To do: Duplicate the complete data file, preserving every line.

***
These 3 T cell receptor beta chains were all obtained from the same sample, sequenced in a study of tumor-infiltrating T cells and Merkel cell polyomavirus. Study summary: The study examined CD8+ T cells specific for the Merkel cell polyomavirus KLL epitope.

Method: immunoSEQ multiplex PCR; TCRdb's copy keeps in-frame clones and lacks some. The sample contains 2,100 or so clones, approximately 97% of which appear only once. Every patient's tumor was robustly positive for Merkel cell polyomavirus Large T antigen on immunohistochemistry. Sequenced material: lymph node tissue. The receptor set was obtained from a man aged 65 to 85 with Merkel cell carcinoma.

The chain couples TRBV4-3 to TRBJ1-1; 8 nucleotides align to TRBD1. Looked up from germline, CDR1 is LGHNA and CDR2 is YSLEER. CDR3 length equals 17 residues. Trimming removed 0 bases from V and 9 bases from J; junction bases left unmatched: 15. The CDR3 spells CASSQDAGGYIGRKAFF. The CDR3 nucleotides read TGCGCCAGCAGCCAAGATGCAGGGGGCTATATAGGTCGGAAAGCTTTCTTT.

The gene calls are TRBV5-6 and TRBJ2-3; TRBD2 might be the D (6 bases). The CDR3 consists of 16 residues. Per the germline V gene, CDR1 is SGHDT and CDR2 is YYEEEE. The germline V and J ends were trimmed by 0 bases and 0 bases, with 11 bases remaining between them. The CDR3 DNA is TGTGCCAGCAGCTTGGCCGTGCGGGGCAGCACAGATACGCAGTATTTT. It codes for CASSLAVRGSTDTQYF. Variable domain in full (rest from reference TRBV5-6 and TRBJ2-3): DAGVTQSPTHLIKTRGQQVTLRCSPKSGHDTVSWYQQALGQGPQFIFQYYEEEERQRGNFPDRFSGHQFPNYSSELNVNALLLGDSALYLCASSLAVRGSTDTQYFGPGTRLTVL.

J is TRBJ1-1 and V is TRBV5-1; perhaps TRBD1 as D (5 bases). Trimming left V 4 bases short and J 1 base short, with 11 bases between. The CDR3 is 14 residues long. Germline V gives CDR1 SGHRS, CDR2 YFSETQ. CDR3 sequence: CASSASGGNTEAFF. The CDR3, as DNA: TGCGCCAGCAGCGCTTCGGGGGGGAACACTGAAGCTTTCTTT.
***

These 3 T cell receptor beta chains were all obtained from the same sample, sequenced in a study of tumor-infiltrating T cells and Merkel cell polyomavirus. Study summary: The study examined CD8+ T cells specific for the Merkel cell polyomavirus KLL epitope.

Method: immunoSEQ multiplex PCR; TCRdb's copy keeps in-frame clones and lacks some. The sample contains 2,100 or so clones, approximately 97% of which appear only once. Every patient's tumor was robustly positive for Merkel cell polyomavirus Large T antigen on immunohistochemistry. Sequenced material: lymph node tissue. The receptor set was obtained from a man aged 65 to 85 with Merkel cell carcinoma.

The chain couples TRBV4-3 to TRBJ1-1; 8 nucleotides align to TRBD1. Looked up from germline, CDR1 is LGHNA and CDR2 is YSLEER. CDR3 length equals 17 residues. Trimming removed 0 bases from V and 9 bases from J; junction bases left unmatched: 15. The CDR3 spells CASSQDAGGYIGRKAFF. The CDR3 nucleotides read TGCGCCAGCAGCCAAGATGCAGGGGGCTATATAGGTCGGAAAGCTTTCTTT.

The gene calls are TRBV5-6 and TRBJ2-3; TRBD2 might be the D (6 bases). The CDR3 consists of 16 residues. Per the germline V gene, CDR1 is SGHDT and CDR2 is YYEEEE. The germline V and J ends were trimmed by 0 bases and 0 bases, with 11 bases remaining between them. The CDR3 DNA is TGTGCCAGCAGCTTGGCCGTGCGGGGCAGCACAGATACGCAGTATTTT. It codes for CASSLAVRGSTDTQYF. Variable domain in full (rest from reference TRBV5-6 and TRBJ2-3): DAGVTQSPTHLIKTRGQQVTLRCSPKSGHDTVSWYQQALGQGPQFIFQYYEEEERQRGNFPDRFSGHQFPNYSSELNVNALLLGDSALYLCASSLAVRGSTDTQYFGPGTRLTVL.

J is TRBJ1-1 and V is TRBV5-1; perhaps TRBD1 as D (5 bases). Trimming left V 4 bases short and J 1 base short, with 11 bases between. The CDR3 is 14 residues long. Germline V gives CDR1 SGHRS, CDR2 YFSETQ. CDR3 sequence: CASSASGGNTEAFF. The CDR3, as DNA: TGCGCCAGCAGCGCTTCGGGGGGGAACACTGAAGCTTTCTTT.